These ecological threats could have wide-ranging impacts on wildlife, fishing industries and coastal recreation.
Americans didn't always have the right to an attorney. It all started with a pool hall robbery in Florida, and a drifter named Clarence Earl Gideon.
A military judge for Guantánamo’s war court found that the handling of classified information from secret prisons was deeply flawed, complicating the Cole case.
The Sudanese man pleaded guilty at a military commission in exchange for repatriation in 2012 and emerged in Qaeda propaganda in Yemen three years later.
Can an attorney handle more than 100 criminal cases at a time? That's the reality for a public defender like Jeff Esparza, who represents defendants unable to afford their own lawyers in Kansas City.
Pulitzer Center grantee Sarah Shourd reflects on how storytelling in different mediums can affect scale, audience, and impact.
Threshold presents a special miniseries about one of the oldest, most contentious, and most complex environmental issues in the United States: the future of Alaska’s Arctic National Wildlife Refuge.
A former commander of the most secretive part of the prison compound told how the accused plotters of the Sept. 11 attacks were guarded by a secret force dressed like U.S. troops.
Food scarcity and toxic algae—both driven by climate change—have led to a massive die-off of animals in the Bering Sea.
International systems to identify and repatriate migrants who disappear or die on their journey continue to fail.
Dodgy energy deals, loose regulation, and dubious characters—with links to the Hillary Clinton email hackers—are fueling a burgeoning crypto industry that could provide an end run around US sanctions.
In the year since the mass shooting at the Tree of Life Synagogue that killed 11 congregants, the Jewish community and the city of Pittsburgh as a whole have been trying to heal.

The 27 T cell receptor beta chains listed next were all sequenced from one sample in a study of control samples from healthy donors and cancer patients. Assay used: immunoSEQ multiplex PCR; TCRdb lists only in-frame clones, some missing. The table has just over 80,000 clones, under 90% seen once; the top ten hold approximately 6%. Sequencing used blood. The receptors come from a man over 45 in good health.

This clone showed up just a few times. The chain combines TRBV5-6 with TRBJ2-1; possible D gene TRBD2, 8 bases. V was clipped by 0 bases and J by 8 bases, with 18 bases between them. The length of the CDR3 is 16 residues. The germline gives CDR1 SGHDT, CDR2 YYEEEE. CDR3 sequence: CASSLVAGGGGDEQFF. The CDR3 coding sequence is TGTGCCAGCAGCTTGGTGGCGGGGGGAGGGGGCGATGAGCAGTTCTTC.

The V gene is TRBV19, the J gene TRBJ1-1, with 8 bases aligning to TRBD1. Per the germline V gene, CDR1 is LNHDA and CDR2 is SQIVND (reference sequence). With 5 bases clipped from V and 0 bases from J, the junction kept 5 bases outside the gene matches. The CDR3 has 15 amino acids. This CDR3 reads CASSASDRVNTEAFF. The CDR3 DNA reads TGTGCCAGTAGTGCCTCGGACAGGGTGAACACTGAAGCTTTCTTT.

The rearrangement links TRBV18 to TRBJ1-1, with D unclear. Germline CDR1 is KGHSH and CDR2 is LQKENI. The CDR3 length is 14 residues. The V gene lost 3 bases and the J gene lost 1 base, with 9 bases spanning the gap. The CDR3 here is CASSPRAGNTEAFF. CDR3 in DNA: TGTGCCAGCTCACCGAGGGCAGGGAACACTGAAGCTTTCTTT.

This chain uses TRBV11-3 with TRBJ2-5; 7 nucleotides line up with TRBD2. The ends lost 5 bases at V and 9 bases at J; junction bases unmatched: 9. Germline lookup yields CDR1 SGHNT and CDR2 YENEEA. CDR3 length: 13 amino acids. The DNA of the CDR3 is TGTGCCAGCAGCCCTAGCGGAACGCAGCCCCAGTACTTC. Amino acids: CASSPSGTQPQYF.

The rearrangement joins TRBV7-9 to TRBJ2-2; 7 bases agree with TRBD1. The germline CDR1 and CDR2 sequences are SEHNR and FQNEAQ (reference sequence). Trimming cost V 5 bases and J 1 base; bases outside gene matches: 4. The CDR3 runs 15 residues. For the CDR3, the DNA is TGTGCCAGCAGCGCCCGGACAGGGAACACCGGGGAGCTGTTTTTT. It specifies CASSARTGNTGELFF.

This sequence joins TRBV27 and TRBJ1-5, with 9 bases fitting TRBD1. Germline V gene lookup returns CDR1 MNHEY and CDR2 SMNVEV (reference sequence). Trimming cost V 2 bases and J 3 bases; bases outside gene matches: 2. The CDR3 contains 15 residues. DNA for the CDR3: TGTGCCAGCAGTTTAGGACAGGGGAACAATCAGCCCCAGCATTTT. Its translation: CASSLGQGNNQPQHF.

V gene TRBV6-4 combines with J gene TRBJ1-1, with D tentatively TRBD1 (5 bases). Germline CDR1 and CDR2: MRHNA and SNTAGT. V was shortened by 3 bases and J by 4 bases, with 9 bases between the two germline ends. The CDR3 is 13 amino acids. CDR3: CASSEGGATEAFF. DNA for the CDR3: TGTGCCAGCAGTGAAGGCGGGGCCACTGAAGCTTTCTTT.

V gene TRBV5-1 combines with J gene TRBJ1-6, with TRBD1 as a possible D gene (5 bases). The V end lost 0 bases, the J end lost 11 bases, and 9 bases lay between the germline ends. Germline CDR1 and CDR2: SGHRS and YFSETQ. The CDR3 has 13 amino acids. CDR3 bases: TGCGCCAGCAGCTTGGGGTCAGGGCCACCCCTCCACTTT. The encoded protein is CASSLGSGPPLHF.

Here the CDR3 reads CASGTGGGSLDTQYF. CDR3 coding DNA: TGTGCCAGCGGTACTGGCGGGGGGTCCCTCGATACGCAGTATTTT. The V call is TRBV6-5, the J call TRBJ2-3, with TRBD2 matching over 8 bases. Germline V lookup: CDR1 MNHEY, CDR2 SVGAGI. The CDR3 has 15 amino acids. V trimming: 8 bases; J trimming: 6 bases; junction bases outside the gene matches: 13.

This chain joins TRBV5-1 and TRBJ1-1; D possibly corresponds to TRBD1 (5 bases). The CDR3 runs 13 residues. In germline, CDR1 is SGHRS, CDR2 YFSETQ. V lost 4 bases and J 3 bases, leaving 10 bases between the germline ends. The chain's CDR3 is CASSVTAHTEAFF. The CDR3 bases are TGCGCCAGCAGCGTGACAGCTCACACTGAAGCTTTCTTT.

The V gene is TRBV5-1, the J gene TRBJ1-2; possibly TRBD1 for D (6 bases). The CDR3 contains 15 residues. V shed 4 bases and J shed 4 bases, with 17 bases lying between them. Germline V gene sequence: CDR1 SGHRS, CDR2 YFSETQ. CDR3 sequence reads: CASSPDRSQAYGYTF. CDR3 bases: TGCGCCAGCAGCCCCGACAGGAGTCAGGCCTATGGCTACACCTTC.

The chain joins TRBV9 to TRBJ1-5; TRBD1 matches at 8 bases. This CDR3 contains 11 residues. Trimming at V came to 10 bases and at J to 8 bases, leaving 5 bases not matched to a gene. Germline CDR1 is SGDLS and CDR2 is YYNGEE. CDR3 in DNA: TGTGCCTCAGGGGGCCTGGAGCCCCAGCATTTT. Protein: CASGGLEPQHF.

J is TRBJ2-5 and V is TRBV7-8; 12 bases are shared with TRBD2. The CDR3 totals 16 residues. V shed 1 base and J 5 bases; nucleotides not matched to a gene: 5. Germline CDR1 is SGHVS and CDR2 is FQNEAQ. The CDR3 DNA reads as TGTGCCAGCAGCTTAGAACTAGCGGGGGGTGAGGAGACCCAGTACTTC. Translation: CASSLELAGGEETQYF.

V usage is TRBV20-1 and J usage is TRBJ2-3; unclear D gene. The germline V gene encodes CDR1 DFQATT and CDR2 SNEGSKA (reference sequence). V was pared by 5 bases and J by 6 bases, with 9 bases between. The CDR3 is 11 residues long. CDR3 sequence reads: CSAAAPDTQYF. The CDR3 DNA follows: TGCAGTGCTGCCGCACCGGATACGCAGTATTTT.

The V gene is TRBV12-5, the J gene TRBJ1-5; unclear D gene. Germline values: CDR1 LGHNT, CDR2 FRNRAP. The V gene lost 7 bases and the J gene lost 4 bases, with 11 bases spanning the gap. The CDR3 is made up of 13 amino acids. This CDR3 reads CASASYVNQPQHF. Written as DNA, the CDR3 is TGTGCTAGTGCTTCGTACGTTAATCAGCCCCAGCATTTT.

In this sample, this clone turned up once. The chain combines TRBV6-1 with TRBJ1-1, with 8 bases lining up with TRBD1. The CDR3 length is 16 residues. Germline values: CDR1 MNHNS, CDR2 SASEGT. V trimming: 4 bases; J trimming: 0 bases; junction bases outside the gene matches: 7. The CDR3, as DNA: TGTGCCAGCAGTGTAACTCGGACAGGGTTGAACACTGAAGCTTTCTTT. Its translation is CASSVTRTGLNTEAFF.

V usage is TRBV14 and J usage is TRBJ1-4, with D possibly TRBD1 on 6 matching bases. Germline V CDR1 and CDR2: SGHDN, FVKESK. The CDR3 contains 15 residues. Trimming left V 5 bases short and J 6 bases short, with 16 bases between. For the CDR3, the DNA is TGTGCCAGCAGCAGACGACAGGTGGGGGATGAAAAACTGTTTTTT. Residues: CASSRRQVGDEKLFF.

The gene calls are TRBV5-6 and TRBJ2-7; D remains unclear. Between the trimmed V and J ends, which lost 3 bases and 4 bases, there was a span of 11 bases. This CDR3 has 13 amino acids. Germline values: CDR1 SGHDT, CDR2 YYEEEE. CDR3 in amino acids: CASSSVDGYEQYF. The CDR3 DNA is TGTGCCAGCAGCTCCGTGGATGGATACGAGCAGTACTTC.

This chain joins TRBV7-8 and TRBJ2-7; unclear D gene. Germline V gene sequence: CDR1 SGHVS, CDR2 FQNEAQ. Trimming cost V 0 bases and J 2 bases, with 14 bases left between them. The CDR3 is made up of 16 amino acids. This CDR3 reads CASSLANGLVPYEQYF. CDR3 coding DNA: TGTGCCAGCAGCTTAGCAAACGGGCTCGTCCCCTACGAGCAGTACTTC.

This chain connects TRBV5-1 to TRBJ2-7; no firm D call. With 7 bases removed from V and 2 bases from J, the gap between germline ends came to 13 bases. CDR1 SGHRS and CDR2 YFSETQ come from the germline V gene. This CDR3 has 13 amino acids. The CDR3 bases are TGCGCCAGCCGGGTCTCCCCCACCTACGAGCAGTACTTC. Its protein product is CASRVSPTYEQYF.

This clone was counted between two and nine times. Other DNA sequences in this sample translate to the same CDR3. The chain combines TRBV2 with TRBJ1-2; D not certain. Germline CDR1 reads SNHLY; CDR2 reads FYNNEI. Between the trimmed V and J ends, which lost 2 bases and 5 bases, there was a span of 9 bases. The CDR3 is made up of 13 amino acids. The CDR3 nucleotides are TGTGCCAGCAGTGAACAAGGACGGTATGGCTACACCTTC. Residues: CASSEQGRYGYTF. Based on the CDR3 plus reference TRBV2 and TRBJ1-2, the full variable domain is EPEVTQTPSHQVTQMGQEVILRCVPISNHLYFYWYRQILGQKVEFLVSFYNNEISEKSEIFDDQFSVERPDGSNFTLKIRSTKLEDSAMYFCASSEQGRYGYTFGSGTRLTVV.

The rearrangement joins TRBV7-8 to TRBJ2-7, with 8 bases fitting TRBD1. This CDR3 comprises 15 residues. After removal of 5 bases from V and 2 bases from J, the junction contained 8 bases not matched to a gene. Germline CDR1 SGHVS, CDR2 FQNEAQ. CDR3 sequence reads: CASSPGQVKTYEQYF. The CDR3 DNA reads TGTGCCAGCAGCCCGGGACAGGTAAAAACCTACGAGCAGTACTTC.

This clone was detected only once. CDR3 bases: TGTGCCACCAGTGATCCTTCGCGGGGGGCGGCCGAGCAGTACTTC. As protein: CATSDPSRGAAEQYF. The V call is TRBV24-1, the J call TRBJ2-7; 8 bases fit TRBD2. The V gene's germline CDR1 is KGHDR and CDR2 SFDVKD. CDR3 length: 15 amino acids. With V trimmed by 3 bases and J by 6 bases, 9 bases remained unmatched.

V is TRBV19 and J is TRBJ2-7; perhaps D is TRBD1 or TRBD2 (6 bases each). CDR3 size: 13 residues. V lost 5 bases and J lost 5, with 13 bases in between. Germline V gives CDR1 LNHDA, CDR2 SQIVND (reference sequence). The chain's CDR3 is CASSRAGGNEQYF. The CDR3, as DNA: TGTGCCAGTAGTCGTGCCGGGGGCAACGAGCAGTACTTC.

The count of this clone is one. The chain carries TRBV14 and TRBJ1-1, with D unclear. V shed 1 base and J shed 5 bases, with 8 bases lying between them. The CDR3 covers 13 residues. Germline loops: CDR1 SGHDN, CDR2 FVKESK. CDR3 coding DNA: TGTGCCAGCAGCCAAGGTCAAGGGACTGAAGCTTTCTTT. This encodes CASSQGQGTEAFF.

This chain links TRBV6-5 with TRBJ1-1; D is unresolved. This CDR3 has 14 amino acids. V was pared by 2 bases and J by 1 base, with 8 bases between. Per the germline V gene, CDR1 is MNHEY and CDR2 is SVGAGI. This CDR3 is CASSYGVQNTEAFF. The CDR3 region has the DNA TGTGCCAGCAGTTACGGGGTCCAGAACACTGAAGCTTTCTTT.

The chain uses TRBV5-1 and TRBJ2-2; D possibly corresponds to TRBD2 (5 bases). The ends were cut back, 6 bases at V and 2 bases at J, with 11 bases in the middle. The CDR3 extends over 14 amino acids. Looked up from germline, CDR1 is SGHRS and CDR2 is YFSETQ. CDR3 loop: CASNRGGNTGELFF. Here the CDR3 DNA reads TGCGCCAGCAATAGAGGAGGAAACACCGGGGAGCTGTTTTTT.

Feeling abandoned and disenfranchised, a group of previously apolitical voters in Bucks County, Pennsylvania, wages a grassroots campaign for the only man they feel can save them.
The Pulitzer Center Catchlight Media fellow, Tomas van Houtryve, reports on the U.S.-Mexico border and the “weaponization” of photography using historical photographic techniques alongside cutting-edge surveillance technology.
Inter(Nation)al explores current events through the lens of treaties signed between the U.S. Government and Native Nations. These treaties bind all of us—legally and culturally.
Donald Trump's promised border wall will involve taking land from hundreds of people. An earlier land grab to build border fencing was rushed, sloppy, and gave landowners wildly differing payments.
Season two of Threshold takes listeners to the homes, hunting grounds, and melting coastlines of Arctic peoples, where climate change isn’t an abstract concept, but a part of daily life.
Together, more than 148 non-profit Jewish federations hold assets of $16 billion in the United States and Canada. Investigative journalist Uri Blau examines how the money is spent.
Weeks after Hurricane Maria made landfall in Puerto Rico, the island continues its battle for food, water and electricity. Ryan Michalesko reports on the fate of this U.S. territory and its people.
Guam is reeling from nearly 100 lawsuits alleging sexual abuse by various Catholic priests, including the archbishop. Why has it taken so long for these accusations to surface?
An examination of the ongoing geopolitical transformation of the Arctic along the old Cold War frontline from Alaska through Canada and Greenland.
Hurricane Harvey caused unprecedented flooding of the U.S. Gulf Coast. Alex MacLean and Daniel Grossman fly over the region to report on the damage and seek lessons for better storm resilience.
At the center of the relationship between the world's two main superpowers are a small agricultural state and its governor-turned-ambassador. The stakes never have been higher for these "old friends."